It also makes me curious what people think of us when we are together. Some of the questions I imagine people have go something like:
- What is that white girl doing with that Chinese girl?
- Is that an Indonesian girl who’s giving a tour of Manado to the white girl?
- Why can she speak English so well?
- Why can’t she speak Indonesian?
- Why can’t she speak Chinese?
- How could they possibly know each other?
Megan has been a great ally in helping me deal with these kinds of situations and checks in to see how I feel about it. Almost daily I get asked where I’m from and when I say America, they always look surprised. “But you look Chinese,” they say (this is when some of them pull their eyes to the sides of their faces.) I think my reaction and how angry/annoyed/irritated/unfazed/amused/bored depends 75% on my current mood and 25% on if they are curious about my background or if they are telling me that I’m supposed to be a certain way: “You don’t act like a Chinese woman.” Well yes, that’s because I’m not, I’m an American woman.
As a cultural ambassador I do understand that many people are confused because Americans can be of all different races and ethnicities, but in a place so remote and diverse within itself (each region has its own local language and people look very different), if you don’t look Indonesian people are very confused and interested in you because it’s something that they rarely see. So I’m taking this part of my journey on a moment-to-moment basis where I’m trying as best as I can to give people the benefit of the doubt and to make them more aware of how diverse America is and how it is not just filled with the types of people Indonesians see in Western movies.
Anyways, my last week here has gone splendidly, even with the new things I’m trying to get used to and figure out. I found a place to snorkel just a ten-minute walk from my kost, which happens to be the same place where Megan and I have already become regulars at for lunch. Although Bunaken Island has thousands of more species of fish and coral, it’s pretty amazing that I am able to swim and see fish and coral basically out my front door. I’m so glad I brought a snorkel, mask, and little neoprene booties (thanks, Mom!) because I was able to jump in right away. I saw this gigantic blue starfish that looked like it had been painted in a pastel-blue—its arms (or legs?) were rounded at the tips, unlike the pointed ones I have seen on pinkish starfish in Maine.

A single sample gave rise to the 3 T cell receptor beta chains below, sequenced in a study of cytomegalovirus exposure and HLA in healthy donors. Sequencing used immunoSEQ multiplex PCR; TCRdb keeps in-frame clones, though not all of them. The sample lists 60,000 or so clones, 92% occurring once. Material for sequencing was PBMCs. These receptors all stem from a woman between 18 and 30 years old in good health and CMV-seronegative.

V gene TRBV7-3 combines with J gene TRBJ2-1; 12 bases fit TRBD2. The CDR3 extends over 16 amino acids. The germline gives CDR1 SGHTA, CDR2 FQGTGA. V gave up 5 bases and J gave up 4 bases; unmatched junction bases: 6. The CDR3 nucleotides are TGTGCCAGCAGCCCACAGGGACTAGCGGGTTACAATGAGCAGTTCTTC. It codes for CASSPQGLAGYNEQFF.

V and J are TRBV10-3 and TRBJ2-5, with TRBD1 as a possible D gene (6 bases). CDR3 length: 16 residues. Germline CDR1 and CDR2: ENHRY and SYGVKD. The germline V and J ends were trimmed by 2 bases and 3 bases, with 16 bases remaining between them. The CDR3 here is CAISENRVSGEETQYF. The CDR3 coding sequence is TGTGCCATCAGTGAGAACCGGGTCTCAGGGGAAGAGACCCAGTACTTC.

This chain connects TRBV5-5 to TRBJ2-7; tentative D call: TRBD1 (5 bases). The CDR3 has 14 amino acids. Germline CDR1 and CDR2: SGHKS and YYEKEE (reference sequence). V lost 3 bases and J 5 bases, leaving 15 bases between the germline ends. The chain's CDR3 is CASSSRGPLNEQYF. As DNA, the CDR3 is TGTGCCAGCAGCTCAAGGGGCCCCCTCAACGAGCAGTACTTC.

Around twenty minutes into our swim, it started to lightly rain… which then turned into a full-on downpour. The fog completely covered Bunaken Island and the volcanoes surrounding it and soon it engulfed all of the buildings along the shore. It was such a magical moment. It felt like we were swimming in the middle of the ocean all alone with nothing and no one for miles. Something about being in water when it’s raining is just breathtaking, especially with all of the big drops spilling onto the top layer of the ocean and making thousands of small circles around me. Megan and I were so happy and couldn’t stop thinking how lucky we are to live in a place where we can do this anytime we want to. I hope places and things like these don’t become routine to me: I never want to take these experiences for granted, because while nine months are bound to seem like an eternity sometimes, when it’s all over I know I’ll have wanted to make the most of living by the ocean and sipping coconuts and walking in the rain.